Conversation—in the construction and representation of research
Huge importance is attached in educational (and other) research communities to the published work; the paper, the monograph, the book; the tangible outcome that you can count and measure, the product, perhaps, of the "material culture" referred to in the title of this book. This contribution sets out to explore the idea of research as something perhaps less tangible, less material, but still on-going, enduring: a discussion, a conversation, a part of what Michael Oakeshott memorably referred to as the great "conversations of mankind". This chapter considers the centrality of conversation as part of the process of research, but also the ways in which the on-going conversation should be seen as what it is all about. In this sense the conversation is not just the means to an end (which is some sort of product or "deliverable"), but its sustaining and enriching is itself what matters: it is what it is. Though publications may serve as markers, reminders of particular stages in the conversation, that is all they are, and they are, for the most part, no less ephemeral than the conversation itself. One can attend to the material conditions which favour or facilitate such conversation, but it is remarkably free from dependency on such conditions. More important is the development of a shared language and a disposition to attend to the other as well as a delight in taking part.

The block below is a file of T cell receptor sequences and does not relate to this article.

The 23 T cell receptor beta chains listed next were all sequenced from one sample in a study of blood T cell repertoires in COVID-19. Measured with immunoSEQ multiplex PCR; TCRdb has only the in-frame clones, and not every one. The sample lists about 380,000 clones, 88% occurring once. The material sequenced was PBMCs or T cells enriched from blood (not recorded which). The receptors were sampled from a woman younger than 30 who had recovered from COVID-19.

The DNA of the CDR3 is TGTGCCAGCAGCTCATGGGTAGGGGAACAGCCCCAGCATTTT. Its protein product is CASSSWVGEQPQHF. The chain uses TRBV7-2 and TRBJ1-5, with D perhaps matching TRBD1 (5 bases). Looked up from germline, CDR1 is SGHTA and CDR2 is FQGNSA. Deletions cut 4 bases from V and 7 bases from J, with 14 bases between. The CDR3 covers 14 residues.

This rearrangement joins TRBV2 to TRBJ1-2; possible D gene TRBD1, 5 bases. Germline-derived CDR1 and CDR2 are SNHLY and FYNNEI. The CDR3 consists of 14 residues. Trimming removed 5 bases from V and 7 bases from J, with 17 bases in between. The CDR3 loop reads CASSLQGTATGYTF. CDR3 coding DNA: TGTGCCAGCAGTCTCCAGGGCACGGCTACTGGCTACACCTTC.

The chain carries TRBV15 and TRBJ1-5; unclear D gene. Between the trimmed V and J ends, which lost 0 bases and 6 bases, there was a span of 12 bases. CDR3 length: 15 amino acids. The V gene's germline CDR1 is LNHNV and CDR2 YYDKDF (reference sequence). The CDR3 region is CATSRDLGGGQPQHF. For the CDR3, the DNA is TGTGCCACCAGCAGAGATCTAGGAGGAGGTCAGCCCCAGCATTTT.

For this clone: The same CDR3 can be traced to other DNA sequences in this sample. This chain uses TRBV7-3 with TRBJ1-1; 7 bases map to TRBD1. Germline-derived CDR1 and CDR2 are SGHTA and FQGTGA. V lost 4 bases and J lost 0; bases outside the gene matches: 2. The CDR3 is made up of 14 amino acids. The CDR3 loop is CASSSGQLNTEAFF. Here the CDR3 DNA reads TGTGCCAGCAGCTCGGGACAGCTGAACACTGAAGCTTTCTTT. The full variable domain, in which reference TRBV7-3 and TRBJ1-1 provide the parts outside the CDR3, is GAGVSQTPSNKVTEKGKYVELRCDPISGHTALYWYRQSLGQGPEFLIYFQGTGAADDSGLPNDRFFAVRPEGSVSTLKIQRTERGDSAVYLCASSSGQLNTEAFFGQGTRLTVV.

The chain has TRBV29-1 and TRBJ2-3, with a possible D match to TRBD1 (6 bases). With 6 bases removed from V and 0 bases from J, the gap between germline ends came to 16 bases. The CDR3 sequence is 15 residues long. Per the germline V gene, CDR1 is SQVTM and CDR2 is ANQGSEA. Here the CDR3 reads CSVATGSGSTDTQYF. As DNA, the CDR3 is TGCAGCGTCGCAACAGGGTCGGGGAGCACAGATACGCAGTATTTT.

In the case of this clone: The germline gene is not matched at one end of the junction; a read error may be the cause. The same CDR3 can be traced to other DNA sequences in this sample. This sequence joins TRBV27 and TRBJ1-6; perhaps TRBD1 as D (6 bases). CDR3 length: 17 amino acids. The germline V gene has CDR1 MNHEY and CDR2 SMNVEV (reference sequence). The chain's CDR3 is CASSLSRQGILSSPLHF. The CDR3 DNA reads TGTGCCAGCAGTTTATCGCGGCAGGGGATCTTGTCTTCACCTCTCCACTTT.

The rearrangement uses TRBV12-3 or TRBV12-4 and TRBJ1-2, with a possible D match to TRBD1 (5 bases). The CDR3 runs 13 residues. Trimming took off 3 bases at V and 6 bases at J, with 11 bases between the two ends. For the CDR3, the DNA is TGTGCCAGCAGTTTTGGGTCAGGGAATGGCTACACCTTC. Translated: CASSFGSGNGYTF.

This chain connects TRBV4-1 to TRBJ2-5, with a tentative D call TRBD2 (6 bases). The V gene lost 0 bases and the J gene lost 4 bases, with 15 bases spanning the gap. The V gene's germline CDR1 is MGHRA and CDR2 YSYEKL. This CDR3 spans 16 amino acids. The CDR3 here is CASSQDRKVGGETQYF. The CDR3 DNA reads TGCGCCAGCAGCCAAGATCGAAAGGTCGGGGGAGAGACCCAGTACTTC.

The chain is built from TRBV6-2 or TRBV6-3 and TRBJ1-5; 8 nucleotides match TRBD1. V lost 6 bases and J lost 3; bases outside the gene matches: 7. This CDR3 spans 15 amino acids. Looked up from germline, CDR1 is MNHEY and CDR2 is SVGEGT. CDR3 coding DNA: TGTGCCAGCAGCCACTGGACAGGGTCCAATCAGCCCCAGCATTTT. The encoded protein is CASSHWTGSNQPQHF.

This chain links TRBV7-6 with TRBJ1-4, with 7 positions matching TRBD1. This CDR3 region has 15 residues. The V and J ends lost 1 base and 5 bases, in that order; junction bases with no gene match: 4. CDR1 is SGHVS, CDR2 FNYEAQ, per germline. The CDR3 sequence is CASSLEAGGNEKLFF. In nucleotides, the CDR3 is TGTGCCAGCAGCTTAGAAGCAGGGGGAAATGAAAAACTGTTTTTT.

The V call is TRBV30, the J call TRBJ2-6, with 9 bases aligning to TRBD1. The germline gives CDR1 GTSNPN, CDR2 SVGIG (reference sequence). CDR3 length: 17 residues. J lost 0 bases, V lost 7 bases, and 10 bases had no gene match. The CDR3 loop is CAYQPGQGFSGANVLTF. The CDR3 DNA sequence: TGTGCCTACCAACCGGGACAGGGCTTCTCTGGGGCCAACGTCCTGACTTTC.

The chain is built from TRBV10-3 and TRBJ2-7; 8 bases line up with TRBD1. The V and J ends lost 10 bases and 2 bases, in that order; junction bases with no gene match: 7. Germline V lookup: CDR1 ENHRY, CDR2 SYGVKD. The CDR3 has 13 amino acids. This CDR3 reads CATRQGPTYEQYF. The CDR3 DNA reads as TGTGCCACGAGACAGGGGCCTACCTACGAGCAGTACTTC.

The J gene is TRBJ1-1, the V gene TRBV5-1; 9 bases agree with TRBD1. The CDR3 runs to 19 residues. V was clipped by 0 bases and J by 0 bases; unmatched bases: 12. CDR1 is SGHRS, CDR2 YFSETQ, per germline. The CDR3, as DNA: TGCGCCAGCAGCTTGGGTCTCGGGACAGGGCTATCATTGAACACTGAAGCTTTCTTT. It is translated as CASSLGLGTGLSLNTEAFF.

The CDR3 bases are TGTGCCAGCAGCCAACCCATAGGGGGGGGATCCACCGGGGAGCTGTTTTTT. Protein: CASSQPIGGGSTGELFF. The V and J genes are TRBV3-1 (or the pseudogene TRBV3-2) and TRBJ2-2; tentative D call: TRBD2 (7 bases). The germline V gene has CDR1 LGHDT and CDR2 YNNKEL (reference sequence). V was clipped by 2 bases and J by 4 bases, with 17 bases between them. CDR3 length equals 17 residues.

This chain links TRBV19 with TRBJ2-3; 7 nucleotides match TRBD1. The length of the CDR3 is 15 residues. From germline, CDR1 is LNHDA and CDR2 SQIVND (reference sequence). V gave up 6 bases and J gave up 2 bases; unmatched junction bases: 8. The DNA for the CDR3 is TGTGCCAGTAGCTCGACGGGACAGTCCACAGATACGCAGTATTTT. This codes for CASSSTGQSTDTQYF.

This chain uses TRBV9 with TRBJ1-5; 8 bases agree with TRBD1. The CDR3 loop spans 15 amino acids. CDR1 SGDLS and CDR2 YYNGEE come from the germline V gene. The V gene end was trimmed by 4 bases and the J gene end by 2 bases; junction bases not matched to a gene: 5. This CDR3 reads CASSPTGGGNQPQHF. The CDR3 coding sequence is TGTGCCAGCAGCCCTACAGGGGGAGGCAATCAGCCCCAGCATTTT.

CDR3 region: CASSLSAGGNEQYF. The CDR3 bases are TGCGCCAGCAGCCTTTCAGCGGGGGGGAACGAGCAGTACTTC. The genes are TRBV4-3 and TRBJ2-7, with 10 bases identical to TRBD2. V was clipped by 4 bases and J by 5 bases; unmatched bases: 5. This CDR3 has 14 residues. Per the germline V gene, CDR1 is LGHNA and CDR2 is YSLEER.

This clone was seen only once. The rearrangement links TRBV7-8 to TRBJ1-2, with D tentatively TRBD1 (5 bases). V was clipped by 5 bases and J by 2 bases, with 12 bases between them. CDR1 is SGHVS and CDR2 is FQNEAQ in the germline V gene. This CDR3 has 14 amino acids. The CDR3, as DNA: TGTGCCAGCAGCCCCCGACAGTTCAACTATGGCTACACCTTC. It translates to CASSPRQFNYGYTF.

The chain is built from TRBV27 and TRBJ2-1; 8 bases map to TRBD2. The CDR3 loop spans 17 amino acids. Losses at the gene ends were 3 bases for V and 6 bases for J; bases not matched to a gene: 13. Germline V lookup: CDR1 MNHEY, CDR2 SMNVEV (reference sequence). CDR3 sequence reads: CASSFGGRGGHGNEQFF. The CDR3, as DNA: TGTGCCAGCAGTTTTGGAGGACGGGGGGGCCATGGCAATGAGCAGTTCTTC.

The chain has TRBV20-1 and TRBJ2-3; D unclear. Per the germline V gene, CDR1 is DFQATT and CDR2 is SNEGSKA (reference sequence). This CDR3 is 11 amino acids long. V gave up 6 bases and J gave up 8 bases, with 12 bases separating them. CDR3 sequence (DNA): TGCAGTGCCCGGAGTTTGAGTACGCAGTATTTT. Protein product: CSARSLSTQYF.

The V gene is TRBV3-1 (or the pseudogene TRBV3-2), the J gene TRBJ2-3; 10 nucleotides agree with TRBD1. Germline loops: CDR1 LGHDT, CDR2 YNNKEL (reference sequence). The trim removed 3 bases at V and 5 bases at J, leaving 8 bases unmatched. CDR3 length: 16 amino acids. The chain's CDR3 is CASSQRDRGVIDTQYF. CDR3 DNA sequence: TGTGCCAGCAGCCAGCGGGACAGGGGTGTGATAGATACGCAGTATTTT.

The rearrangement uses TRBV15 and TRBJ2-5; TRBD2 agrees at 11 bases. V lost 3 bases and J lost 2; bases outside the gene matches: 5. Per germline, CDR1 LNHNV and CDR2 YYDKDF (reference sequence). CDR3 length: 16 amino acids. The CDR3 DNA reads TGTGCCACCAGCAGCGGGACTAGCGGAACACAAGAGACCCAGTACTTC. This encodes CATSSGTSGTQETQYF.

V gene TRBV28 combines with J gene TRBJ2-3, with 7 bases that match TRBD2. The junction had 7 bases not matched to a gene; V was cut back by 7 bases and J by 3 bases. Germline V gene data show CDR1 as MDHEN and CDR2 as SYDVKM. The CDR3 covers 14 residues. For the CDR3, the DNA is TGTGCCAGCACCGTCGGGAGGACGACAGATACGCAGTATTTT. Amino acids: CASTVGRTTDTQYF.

Bridges, D. (2014)., Conversation—in the construction and representation of research, in P. Smeyers & M. Depaepe (eds.), Educational research, Dordrecht, Springer, pp. 201-213.
This document is unfortunately not available for download at the moment.